Bechdel Test Movie List

/bech·del test/ n.
1. It has to have at least two [named] women in it
2. Who talk to each other
3. About something besides a man

[[1]] Seven Psychopaths (2012) [imdb]

This movie passed 1 of 3 tests. It was entered by Lily on 2012-10-14 14:16:19.

Reviews

Comments

Lily said:
There are five named female characters: Myra (Linda Bright Clay), Kaya (Abbie Cornish), Sharice (Gabourney Sidibe), Angela (Olga Kurylenko), and Maggie (Amanda Warren). I'm not sure that Maggie actually even had a speaking part.

They are all defined by their relationships to the male characters: wife, girlfriend, dog walker, girlfriend/lover, and lover, respectively.

None of them ever meet or converse with each other.

The character of Hans (Christopher Walken) brings up the fact that the women in Marty's (Colin Farrell) script, and indeed the movie itself, aren't "real women"; they don't do much of anything and then get killed. Marty says something about it being a tough world for women and that he isn't interested in writing for women.

Billy (Sam Rockwell) says, "You can't let the animals die in a movie. Just the women."
Message posted on 2012-10-14 14:16:20
Tom the Fanboy said:
I don't usually go around checking movies but one of the first things I thought of on the way home was that this movie fails the test in a pretty extreme way.
Message posted on 2012-10-19 00:52:13
AFK said:
I definitely agree that the movie fails the test. The scene that Lily points out, about the women in Marty's script not being "real women", could be analyzed as accurate commentary on how women in movies are often portrayed. Most often it seems like women just exist to be killed/maimed or act as an emotional propeller so that the male character can move forward in his story.
Message posted on 2012-10-27 23:49:39
ChillMal said:
I also agree that it fails the test without a doubt, but the fact that it's self conscious about the dubious role that women play in this movie and in movies in general (as you already mentioned above) is worth noting. I think by raising the awareness for womens roles in movies it's also worth watching from a feminist perspective, besides being an excellent black comedy.
Message posted on 2012-11-30 21:14:45
Juan said:
I agree with ChillMal. The writer/director is a well known playwright, and many of his plays feature strong female protagonists and characters. I think the self-reflexsive dialogue is more a comment on Hollywood genre codes just like the entire movie is a comment of Hollywood genre codes.
Message posted on 2012-12-18 02:58:16
Sara said:
I'm afraid I disagree with both Juan and Chillmal. Here is a direct quote from McDonagh, when asked by a journalist about a line in which Christopher Walken’s character, Hans, berates Marty for having awful female characters in his script. Is this a dig at Hollywood, and something the director had planned from the start, or a way of getting him off the hook for making a film in which women are ridiculed and murdered. “The latter!” McDonagh told Alex Godrey of the Guardian with a laugh. “Yeah. It was fun, but it’s a kind of easy Get Out of Jail Free card to say that in the middle of the film. It would have been better to write some better women characters and not have them die.”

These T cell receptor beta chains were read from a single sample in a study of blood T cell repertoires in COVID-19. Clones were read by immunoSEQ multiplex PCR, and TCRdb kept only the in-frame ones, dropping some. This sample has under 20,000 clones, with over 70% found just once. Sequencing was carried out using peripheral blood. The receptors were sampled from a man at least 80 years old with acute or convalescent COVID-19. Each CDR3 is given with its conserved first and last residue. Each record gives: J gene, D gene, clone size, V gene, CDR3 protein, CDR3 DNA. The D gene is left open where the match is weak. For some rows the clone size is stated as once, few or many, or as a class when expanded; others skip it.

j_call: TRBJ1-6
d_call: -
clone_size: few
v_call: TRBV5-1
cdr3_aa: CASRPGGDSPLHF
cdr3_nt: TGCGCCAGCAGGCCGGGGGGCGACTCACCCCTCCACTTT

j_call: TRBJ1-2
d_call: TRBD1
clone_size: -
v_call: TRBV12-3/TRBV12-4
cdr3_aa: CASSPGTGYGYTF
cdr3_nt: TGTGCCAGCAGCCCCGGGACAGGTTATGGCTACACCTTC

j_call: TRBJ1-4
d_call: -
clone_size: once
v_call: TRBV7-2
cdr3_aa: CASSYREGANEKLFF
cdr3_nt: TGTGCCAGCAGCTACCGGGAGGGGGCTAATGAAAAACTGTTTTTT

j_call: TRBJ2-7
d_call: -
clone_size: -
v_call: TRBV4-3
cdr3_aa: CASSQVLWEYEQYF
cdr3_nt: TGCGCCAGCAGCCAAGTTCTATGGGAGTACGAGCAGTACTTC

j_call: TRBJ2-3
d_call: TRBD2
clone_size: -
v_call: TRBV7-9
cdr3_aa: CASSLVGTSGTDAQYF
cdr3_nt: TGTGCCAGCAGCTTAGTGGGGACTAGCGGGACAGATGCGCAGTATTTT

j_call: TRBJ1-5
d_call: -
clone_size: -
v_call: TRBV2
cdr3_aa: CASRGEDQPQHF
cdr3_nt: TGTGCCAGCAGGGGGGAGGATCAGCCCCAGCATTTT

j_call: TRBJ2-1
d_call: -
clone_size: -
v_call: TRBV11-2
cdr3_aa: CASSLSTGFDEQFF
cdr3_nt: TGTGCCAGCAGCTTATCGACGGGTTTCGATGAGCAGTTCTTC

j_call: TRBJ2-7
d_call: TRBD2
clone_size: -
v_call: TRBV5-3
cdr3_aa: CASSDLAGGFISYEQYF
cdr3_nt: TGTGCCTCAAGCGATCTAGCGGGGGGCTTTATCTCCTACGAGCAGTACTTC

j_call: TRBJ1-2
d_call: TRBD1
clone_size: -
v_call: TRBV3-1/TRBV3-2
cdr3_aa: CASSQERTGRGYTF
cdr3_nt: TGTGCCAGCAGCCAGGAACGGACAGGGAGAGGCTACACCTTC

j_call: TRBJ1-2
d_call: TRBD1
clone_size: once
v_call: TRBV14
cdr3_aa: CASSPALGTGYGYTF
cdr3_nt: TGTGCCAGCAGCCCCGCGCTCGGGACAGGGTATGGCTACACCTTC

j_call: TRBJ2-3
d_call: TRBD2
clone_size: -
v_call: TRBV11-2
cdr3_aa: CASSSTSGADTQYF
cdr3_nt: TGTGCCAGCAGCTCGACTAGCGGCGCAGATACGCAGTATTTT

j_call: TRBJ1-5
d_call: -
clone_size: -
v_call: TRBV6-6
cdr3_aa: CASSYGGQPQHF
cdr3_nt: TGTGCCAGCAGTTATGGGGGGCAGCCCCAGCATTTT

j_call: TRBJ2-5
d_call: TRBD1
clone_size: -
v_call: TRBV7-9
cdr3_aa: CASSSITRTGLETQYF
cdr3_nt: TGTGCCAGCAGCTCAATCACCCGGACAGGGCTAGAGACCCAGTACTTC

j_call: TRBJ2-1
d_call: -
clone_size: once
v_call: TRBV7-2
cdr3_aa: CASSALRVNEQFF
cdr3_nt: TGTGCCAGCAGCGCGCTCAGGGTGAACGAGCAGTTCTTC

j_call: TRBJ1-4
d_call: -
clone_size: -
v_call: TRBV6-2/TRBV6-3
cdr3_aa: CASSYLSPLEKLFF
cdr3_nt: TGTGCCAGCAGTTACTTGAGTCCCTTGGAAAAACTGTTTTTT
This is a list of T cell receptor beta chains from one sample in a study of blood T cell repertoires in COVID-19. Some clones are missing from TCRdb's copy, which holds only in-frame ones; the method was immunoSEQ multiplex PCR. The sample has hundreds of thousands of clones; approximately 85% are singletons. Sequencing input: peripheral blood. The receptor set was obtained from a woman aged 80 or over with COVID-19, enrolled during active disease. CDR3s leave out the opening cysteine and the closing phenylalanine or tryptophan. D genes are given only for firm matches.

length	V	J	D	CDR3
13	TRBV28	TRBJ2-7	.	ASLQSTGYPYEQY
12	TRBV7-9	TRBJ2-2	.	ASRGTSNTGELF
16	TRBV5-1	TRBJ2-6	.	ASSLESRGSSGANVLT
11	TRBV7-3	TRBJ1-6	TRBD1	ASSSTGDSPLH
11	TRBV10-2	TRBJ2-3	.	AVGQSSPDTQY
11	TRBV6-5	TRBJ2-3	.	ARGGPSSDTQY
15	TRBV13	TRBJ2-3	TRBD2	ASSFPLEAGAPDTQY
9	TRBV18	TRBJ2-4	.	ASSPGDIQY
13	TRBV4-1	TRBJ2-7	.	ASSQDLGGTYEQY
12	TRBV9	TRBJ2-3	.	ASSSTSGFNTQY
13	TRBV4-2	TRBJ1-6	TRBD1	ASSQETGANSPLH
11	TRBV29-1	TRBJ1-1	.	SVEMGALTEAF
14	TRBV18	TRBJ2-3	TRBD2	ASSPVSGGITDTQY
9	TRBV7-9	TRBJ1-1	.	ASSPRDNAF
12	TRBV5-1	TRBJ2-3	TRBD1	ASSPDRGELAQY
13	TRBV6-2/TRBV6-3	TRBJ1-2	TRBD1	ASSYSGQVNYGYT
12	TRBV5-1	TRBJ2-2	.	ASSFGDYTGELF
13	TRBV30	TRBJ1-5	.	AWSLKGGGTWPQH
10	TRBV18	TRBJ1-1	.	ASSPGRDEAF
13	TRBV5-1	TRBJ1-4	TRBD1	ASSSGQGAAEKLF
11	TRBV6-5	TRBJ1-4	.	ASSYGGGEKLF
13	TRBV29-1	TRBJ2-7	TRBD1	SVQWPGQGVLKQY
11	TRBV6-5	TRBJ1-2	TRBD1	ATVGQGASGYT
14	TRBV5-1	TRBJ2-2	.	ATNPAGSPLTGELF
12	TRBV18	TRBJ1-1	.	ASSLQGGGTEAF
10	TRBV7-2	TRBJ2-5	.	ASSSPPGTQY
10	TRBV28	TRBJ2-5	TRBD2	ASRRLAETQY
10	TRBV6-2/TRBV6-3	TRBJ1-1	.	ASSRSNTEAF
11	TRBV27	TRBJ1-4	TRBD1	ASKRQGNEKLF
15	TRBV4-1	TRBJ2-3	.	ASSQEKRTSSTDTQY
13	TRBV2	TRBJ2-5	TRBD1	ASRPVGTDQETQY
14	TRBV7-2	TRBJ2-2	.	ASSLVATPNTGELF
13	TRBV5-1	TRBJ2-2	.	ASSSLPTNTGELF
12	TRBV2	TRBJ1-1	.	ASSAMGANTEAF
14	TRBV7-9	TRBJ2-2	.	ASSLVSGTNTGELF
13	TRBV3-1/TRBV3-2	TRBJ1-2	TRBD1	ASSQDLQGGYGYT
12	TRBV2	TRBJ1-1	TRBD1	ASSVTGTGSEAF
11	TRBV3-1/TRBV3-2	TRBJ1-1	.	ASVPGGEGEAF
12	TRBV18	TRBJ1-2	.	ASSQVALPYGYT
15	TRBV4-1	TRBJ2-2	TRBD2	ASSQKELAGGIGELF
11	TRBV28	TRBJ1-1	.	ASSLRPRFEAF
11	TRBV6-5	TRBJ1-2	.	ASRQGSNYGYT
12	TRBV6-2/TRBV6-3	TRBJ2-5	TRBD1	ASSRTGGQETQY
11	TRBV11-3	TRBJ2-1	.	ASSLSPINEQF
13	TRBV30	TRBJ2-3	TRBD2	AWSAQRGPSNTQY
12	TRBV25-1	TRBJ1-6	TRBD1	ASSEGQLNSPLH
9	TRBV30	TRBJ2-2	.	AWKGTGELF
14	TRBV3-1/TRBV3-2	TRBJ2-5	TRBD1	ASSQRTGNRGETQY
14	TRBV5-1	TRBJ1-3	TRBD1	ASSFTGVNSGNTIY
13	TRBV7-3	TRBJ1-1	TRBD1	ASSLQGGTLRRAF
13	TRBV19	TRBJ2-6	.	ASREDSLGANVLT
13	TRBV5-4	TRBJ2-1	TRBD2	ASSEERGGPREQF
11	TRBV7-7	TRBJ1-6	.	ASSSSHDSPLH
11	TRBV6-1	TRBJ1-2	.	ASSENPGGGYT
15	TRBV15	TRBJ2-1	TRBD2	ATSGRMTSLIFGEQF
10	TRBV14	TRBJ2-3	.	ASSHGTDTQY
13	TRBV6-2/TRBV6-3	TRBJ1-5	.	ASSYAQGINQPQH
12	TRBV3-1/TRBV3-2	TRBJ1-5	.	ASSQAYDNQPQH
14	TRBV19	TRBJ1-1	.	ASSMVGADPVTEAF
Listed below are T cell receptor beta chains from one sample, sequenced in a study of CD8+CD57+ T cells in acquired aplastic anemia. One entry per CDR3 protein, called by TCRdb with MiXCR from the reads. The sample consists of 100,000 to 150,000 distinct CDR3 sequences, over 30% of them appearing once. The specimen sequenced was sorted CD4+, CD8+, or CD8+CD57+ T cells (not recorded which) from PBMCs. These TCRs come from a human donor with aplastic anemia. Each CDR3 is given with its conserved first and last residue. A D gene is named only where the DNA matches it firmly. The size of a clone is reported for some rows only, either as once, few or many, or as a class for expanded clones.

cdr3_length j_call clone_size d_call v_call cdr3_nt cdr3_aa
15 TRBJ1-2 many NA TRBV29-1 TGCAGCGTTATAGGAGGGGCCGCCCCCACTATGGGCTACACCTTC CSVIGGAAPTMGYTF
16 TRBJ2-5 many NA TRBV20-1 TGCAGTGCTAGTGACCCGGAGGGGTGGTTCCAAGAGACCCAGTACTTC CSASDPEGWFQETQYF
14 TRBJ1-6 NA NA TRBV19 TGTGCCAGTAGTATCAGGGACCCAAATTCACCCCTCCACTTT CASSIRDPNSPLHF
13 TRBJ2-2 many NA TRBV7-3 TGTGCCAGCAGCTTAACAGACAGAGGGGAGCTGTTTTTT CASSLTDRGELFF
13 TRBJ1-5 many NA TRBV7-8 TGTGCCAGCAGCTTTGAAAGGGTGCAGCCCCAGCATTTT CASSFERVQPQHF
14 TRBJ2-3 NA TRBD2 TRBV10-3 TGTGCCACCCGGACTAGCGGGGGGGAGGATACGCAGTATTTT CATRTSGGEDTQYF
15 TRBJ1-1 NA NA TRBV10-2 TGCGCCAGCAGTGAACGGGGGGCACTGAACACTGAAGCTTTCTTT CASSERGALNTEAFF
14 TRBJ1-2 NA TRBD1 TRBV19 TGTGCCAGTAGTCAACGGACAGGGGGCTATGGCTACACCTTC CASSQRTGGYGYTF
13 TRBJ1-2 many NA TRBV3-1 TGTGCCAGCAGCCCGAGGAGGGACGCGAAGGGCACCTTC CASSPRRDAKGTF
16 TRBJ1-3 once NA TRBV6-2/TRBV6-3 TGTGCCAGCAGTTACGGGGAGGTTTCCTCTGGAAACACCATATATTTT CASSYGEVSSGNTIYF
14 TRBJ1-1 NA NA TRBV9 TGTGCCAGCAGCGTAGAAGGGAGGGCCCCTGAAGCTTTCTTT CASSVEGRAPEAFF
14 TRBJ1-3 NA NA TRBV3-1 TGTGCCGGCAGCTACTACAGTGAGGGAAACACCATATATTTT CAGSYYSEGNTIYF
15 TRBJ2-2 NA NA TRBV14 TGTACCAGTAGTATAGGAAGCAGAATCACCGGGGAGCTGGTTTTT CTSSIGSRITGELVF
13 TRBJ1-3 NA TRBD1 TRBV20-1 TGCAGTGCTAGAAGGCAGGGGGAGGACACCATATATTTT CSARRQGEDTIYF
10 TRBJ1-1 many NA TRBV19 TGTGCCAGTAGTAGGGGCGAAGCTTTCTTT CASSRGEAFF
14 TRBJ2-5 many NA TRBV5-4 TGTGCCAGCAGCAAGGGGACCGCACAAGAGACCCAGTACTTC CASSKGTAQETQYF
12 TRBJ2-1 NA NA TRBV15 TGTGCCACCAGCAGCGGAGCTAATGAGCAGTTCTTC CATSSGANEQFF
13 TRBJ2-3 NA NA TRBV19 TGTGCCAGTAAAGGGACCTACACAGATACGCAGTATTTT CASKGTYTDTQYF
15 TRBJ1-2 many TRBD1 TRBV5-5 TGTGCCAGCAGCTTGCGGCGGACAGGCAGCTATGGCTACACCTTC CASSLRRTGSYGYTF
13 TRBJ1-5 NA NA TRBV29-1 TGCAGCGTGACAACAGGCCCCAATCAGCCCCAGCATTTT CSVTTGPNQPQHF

Self-aware, postmodern, meta, ironic black humour my ass. It's just lazy.
Message posted on 2013-02-20 07:24:25
Jeev said:
I think he was just trying to be humble, Sara. The interviewer gave him two options, it could have easily been another reason entirely.
Message posted on 2013-03-13 08:27:20
Jeev said:
I think he was just trying to be humble, Sara. The interviewer gave him two options, it could have easily been another reason entirely.
Message posted on 2013-03-13 08:27:31
Charlee Foxtrot disagreed with the rating and said:
"Dog walker" as as a defining relationship to a male character? yeah, you guys are done. You've officially fallen off the other side of the horse.
Message posted on 2013-04-04 22:46:37
Jen said:
Seeing as Sharice is the employee of Woody Harrelson's character and nothing else is known about her outside of that role, I think it's fair to say that's a "defining relationship." The same could be said for some of the men in the film, but as this test is about women in film, it isn't as relevant.

The film definitely doesn't pass the Bechdel test, and disagreeing with someone's choice of words is not an adequate reason to dispute the rating.
Message posted on 2013-04-14 09:21:28
Eve said:
Although it failes the Bechdel test big time, there is one ironic scene at the end that might refer to the Bechdel test - Martin is a screen writer, and Hans, who reads the script he's writing on, talks to him and says:

'Martin, I’ve been reading your movie.'
'What do you think?'
'Your women’s characters are awful. None of them have anything to say for themselves. Most of them get either shot or stabbed to death within five minutes, and the ones that don’t probably will later on.'
'Well, pfff ... it’s a hard world for women, you know? And guess, that’s what I’m trying to say.'
'Yes, it’s a hard world for women, but most of the ones I know can string a sentence together.'

I like it.
Message posted on 2013-12-13 22:51:17
Manda said:
I'm with Eve... The women aren't ridiculed in this film, the men are...as are the prevailing tropes of the revenge flick. Walken's words serve to underline this fact. Many of the common themes are subverted...Myra is not a screaming victim, but a women who bravely faces her death, and her husband is not an enraged vessel for revenge, but a level-headed, grieving widower,the Mafia boss is not motivated by the death of his lover, but the kidnapping of his beloved pet dog, I could go on...
Message posted on 2014-01-17 23:25:04

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